This is your brain on menopause
By Teresa “Annie” Stone, FNP, family nurse practitioner, Providence Medical Group-Tanasbourne
Menopause is called “the change” for good reason: Women go through significant changes in our bodies, culminating in the end of our monthly periods. But we also experience profound changes in our brains – changes that can carry us into a potent new place in terms of our power and self-knowledge.
Before menopause, women's brains are influenced by “mommy” hormones that drive us to put ourselves second to everyone else in favor of nurturing relationships, bearing children and keeping the family and community together. During perimenopause – the transition between fertility and menopause – those self-sacrificing mommy hormones begin to switch to self-actualizing “me” hormones. As the ratio between estrogen and testosterone shifts and our natural production of oxytocin – sometimes called the “love hormone” – diminishes, our brains move away from their intense caretaking mode to a new kind of “you can take care of that yourself” mode.
When these changes take over in menopause, they can have an understandably huge impact on every aspect of a woman's life, from her work to her family to her relationships. About two out of three divorces in couples over age 50, for example, are initiated by women. This brain shift toward “me” mode is a big reason for that, and I think that's fascinating.
This is a time of profound psychological and emotional change, when women can really come into their own and discover new strength and a new voice. It has the potential to be an incredibly powerful and wonderful experience for most women. But at the very time that this self-actualizing opportunity is opening up, many women are simultaneously juggling other huge priorities: trying to maintain professional lives that they've worked very hard to establish, shepherding children into adulthood and independence and taking care of aging parents. Throw in the added menopausal aggravations of intolerable hot flashes, sleep-disrupting night sweats, exhaustion-driven brain fog, vaginal dryness, painful intercourse, and decreased – or in some cases, increased – libido, and life can get immensely challenging.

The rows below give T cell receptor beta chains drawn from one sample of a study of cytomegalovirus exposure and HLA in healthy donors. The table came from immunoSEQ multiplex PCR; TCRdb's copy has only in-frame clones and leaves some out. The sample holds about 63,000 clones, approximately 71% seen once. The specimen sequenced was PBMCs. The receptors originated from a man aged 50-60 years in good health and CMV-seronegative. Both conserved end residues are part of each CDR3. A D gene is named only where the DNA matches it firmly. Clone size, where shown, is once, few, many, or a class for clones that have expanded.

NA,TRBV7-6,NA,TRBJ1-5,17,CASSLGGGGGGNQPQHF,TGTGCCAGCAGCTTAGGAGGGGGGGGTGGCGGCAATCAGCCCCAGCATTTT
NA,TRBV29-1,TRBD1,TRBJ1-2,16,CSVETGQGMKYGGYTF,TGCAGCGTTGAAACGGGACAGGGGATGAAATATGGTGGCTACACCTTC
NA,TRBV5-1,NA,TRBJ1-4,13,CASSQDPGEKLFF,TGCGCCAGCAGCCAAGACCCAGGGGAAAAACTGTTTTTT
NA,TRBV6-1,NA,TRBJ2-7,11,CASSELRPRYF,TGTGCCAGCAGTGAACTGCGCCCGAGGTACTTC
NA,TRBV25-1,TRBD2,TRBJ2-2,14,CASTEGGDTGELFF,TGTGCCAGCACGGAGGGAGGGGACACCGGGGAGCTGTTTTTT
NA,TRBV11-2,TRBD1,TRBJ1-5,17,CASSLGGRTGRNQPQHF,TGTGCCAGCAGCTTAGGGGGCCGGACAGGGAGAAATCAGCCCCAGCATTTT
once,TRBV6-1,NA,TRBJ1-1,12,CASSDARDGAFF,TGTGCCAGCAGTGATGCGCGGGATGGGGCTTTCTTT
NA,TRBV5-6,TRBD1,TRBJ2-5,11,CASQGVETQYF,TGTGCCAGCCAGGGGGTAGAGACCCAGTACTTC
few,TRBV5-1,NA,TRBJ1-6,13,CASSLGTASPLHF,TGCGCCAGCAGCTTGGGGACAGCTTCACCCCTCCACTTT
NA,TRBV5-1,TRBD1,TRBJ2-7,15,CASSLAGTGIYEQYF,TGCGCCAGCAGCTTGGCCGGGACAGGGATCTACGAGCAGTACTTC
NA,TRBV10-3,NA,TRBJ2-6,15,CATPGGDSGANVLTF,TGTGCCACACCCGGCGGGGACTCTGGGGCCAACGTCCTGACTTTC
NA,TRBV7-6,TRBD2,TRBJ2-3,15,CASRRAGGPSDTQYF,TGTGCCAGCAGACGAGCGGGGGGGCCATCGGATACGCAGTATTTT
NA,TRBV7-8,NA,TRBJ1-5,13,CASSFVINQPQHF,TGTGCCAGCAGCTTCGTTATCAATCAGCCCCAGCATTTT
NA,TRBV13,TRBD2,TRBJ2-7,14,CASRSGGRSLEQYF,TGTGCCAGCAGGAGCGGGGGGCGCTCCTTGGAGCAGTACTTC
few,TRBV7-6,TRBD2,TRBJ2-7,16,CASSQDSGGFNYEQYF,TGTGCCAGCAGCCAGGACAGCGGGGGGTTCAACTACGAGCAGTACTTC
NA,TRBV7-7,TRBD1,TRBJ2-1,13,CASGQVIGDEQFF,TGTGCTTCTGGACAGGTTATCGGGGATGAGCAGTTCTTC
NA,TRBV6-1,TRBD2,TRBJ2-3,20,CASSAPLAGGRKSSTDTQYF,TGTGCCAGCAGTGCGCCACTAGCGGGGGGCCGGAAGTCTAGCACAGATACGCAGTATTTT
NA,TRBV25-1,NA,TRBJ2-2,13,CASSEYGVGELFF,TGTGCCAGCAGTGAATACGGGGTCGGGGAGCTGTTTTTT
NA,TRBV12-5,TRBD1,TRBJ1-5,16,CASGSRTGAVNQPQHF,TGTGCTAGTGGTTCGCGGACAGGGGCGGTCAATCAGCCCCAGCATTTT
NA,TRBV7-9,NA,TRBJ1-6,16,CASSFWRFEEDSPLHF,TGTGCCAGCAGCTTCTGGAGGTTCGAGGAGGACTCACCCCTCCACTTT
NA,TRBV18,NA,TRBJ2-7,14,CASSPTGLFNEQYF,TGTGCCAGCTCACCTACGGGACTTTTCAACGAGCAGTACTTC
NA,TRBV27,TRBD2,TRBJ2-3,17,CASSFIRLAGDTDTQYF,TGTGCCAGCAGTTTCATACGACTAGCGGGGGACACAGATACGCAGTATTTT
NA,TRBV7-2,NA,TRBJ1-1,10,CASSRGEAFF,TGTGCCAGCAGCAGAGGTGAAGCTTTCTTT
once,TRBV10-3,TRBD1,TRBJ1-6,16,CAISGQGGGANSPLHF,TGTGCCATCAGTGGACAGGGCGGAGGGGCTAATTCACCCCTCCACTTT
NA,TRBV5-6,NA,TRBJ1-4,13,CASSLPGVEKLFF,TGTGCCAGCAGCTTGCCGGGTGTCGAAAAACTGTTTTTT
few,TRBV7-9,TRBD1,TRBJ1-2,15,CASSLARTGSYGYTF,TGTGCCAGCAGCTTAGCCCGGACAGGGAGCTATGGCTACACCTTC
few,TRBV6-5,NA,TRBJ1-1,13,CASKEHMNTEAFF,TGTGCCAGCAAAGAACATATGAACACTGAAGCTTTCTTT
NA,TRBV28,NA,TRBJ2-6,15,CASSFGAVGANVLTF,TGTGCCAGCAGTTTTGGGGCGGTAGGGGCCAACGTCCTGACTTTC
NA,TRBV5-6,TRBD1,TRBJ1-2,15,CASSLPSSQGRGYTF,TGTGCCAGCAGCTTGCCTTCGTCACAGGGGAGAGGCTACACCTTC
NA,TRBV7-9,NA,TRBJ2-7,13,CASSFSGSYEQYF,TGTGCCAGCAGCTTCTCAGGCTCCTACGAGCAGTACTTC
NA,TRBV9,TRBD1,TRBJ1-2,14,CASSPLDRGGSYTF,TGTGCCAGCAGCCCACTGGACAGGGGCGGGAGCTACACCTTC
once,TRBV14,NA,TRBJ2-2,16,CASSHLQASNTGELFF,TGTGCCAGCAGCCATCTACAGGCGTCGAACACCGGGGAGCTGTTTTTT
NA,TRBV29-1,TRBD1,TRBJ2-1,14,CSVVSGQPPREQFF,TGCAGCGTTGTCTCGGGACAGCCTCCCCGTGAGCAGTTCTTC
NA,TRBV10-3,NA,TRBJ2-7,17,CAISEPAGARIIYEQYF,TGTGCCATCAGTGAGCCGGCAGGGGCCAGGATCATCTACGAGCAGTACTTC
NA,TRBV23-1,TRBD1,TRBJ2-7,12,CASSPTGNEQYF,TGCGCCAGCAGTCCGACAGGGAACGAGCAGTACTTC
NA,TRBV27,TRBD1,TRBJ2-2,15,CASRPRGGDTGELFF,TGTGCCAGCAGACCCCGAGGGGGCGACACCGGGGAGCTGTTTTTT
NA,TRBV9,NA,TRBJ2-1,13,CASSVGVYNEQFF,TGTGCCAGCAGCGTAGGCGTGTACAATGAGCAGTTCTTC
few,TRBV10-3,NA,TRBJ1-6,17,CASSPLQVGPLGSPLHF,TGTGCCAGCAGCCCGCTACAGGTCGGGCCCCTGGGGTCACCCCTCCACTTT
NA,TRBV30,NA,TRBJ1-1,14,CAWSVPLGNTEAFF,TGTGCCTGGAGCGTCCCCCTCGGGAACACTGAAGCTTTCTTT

A little help here?
One of the most important things a woman can do, if her symptoms are keeping her from getting the most out of this time in her life, is to connect with a skilled health care provider. Managing perimenopause and menopause symptoms and risks is very complex and has to be absolutely individualized, because it is so different for each woman. That's the glory and the challenge of assisting women through this change.
Once you find a provider you trust, work with her or him to understand all of the changes you are going through, both physical and emotional. Discuss your symptoms and risk factors in detail to decide whether your symptoms would be better managed with hormone therapy or with nonhormonal alternatives that are backed by research. Talk about what you've read or heard, and ask for help cutting through the myths. This will take some detailed conversations, and possibly some trial and error as you explore different therapies. But help is definitely out there.
Western medicine has some good answers and support for a lot of the physical symptoms of menopause. Barring certain risk factors (a history of breast, ovarian or endometrial cancer; blood clots; stroke, or liver disease), hormone therapy is still considered a safe and effective choice for many women whose hot flashes, night sweats, insomnia and other symptoms are intolerable. We've learned over the years that the safest approach to hormone therapy is to use the lowest dose for the shortest length of time to manage symptoms.